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New Territories

Theatre, Drama, and Performance in Post-apartheid South Africa


Edited By Greg Homann and Marc Maufort

South African theatre, drama, and performance is a vibrant and rapidly developing area of contemporary theatre studies. In this critical anthology of essays and interviews, some of the world’s most respected scholars and practitioners writing and working in the area of South African theatre today share their detailed examinations and insights on the complex and contradictory context of post-apartheid society. Loosely grouped into the categories of Theatre, Drama, and Performance, the essays collected here offer a sampling of work being staged, produced, and written in the country today. The contributors document, contrast, and analyse significant case studies, representing examples from site-specific performance to new South African plays, from traditional indigenous performance practice to the reimagining of Western classics. The anthology takes the year of South Africa’s first democratic election, 1994, as its departure point and includes a broad range of topics that capture the current paradigm.
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Eastern Cape Voices in Post-apartheid Theatre


Veronica BAXTER

University of Cape Town

Bodies are washed ashore, along with the cargo – buoyant barrels, tea chests and dresses – sometimes a bleating survivor of the livestock. The beaches are lined with wooden bones of the most recent ship to go down on the fatal coast of the Eastern Cape. Staggering survivors, usually travellers from the east or from Great Britain, make their way along the beach looking for something familiar, looking out fearfully for the “savages” that they have heard live along these shores.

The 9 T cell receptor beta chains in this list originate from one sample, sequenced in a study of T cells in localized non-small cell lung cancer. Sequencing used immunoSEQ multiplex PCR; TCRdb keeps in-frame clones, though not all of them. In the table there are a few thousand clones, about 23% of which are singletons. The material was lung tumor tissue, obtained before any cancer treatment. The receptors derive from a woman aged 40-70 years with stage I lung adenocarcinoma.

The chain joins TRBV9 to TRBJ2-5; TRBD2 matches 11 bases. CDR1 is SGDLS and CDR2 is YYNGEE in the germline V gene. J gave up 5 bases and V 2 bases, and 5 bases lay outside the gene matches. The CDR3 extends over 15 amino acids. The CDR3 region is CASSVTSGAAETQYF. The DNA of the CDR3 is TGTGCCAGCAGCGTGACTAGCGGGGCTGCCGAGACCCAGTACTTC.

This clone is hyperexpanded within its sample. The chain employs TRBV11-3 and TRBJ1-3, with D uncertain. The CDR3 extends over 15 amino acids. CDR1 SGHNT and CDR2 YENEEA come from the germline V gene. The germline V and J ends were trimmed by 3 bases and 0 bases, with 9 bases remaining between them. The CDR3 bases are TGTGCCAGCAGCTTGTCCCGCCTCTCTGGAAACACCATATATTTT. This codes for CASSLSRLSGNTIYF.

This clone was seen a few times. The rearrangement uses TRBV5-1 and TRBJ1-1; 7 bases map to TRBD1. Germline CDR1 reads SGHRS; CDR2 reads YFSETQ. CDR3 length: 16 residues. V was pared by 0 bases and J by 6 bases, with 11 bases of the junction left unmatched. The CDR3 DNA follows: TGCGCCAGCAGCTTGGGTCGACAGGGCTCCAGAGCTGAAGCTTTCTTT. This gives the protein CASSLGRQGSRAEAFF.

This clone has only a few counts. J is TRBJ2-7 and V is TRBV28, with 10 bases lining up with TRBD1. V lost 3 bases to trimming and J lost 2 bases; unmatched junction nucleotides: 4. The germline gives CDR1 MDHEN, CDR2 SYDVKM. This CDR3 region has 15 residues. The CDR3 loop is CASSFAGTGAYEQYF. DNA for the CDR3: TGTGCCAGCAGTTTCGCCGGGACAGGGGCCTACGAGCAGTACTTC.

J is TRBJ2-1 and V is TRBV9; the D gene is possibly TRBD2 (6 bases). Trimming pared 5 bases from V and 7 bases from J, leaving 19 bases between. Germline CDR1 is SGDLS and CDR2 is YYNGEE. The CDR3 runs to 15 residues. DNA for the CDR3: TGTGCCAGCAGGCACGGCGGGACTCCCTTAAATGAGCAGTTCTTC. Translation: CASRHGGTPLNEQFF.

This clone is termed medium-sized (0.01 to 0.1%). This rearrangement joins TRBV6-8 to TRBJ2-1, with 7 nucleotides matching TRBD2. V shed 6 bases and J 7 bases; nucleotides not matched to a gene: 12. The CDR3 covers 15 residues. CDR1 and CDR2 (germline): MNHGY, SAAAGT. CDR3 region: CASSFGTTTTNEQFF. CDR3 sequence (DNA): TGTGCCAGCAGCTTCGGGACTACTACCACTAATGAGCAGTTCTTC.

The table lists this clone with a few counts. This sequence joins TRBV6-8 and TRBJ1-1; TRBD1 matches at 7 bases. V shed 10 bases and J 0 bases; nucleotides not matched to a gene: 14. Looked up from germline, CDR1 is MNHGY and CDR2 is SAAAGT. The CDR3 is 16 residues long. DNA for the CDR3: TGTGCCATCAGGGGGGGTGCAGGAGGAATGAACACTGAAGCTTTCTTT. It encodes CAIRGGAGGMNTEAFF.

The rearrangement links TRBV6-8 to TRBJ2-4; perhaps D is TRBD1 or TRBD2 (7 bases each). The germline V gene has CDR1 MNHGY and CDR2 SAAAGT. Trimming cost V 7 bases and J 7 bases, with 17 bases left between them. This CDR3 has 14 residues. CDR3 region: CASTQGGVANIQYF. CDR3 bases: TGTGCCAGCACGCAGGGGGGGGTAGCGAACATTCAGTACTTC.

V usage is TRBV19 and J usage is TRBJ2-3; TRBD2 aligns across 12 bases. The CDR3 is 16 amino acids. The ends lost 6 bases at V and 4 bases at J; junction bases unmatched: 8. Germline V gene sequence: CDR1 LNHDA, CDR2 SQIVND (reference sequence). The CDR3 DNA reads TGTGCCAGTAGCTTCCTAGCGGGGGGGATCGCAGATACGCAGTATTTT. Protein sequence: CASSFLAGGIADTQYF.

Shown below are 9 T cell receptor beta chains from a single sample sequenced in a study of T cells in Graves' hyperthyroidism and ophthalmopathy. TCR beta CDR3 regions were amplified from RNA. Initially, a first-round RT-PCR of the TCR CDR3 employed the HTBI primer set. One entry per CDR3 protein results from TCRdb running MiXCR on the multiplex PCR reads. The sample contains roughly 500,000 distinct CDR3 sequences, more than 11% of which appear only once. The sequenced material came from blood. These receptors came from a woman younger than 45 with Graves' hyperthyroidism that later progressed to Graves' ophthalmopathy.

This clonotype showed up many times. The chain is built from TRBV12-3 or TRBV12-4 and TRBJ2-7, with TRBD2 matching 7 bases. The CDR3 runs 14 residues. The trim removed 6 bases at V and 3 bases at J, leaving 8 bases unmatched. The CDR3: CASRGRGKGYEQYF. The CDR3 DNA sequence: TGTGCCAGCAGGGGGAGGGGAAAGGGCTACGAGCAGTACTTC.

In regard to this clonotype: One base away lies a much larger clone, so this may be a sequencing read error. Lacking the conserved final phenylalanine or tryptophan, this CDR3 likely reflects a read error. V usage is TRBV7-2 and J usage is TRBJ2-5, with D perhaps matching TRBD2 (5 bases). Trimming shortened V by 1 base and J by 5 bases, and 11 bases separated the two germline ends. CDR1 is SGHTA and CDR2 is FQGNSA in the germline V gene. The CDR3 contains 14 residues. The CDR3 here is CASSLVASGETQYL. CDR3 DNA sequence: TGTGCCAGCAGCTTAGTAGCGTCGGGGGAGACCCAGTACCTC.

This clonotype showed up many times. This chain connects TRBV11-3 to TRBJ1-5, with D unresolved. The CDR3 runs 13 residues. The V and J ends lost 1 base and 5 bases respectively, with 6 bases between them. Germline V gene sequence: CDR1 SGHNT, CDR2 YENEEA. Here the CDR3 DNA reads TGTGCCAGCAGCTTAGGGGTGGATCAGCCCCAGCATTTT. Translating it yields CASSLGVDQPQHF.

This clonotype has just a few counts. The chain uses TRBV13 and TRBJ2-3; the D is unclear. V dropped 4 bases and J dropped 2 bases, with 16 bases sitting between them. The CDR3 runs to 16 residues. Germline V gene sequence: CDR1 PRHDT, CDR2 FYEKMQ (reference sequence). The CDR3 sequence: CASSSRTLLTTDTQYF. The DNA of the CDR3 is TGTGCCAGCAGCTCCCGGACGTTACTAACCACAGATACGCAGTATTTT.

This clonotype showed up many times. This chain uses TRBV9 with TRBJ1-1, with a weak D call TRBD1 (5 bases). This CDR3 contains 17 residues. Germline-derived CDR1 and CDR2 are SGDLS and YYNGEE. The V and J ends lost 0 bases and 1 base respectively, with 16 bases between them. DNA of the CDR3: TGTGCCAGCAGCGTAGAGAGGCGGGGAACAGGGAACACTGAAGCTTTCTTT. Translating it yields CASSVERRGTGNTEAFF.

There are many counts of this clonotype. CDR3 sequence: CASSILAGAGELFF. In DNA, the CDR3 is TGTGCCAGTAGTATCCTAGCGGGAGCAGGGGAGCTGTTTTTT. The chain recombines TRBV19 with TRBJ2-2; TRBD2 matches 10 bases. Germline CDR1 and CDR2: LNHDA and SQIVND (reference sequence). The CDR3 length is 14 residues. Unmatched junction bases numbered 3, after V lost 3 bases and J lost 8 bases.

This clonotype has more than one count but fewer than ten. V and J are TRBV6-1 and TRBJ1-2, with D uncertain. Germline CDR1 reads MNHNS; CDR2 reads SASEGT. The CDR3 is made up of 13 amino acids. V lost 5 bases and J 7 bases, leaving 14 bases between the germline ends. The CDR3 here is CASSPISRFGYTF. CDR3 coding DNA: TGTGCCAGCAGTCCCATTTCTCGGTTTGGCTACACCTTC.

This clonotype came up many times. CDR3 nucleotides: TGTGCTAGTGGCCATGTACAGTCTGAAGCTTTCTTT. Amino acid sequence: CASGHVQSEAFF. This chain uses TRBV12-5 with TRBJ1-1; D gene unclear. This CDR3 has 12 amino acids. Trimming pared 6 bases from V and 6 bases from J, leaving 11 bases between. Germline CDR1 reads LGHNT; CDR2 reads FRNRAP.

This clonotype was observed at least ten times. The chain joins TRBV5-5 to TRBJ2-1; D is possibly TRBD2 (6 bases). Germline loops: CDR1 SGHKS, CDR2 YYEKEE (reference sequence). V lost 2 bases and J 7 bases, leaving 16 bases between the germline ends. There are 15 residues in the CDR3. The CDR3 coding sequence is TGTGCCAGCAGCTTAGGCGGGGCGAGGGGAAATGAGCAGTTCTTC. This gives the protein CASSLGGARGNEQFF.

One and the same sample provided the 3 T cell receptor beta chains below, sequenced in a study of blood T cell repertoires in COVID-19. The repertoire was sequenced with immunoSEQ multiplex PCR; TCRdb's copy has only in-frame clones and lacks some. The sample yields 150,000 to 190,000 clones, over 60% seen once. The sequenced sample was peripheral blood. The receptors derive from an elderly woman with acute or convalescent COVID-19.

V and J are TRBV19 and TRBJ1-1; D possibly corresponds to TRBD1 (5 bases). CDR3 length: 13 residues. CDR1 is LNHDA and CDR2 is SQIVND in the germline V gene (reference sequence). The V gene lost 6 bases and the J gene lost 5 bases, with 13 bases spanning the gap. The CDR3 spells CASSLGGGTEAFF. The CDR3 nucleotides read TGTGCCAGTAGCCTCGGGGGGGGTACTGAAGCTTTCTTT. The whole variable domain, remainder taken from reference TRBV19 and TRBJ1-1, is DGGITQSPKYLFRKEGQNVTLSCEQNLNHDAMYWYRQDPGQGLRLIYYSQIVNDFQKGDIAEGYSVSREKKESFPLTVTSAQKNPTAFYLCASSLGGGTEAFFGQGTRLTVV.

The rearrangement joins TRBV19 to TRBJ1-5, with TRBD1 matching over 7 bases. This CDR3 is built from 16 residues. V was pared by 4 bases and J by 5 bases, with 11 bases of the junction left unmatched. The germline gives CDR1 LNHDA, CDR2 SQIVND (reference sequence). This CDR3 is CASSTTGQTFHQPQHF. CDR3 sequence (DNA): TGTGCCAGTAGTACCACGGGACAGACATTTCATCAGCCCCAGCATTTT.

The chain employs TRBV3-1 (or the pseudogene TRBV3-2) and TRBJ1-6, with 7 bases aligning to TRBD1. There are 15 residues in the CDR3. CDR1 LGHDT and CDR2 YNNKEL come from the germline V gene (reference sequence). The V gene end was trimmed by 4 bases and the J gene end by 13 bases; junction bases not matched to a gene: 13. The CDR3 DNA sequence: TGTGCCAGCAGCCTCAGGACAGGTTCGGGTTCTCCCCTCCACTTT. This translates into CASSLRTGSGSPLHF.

There were reputedly 111 shipwrecks on the Eastern Cape’s “wild coast.” One Xhosa1 clan, the abeLungu (roughly translated as “the whites,” but also meaning the foam/scum off the waves), trace their lineage to intermarriage with shipwreck survivors.

It was not only through shipwrecks that contact between Xhosa and settler communities came about. Inland, the Nguni (of which the Xhosa clans are part) people’s archaeological presence can be traced to the 8th century. Dutch and then British colonials challenged the Xhosa kingdoms for land near the Great Fish River from the beginning of the 1700s. The instances of cattle raiding and theft escalated between Xhosa and settler or trekboer2 on this frontier, peaking from 1779 with the First War of Dispossession (or the First Frontier War).3 There were nine wars in one ← 57 | 58 → hundred years, and the epicentre of the battles was over the Great Fish and Keiskamma rivers as boundaries.


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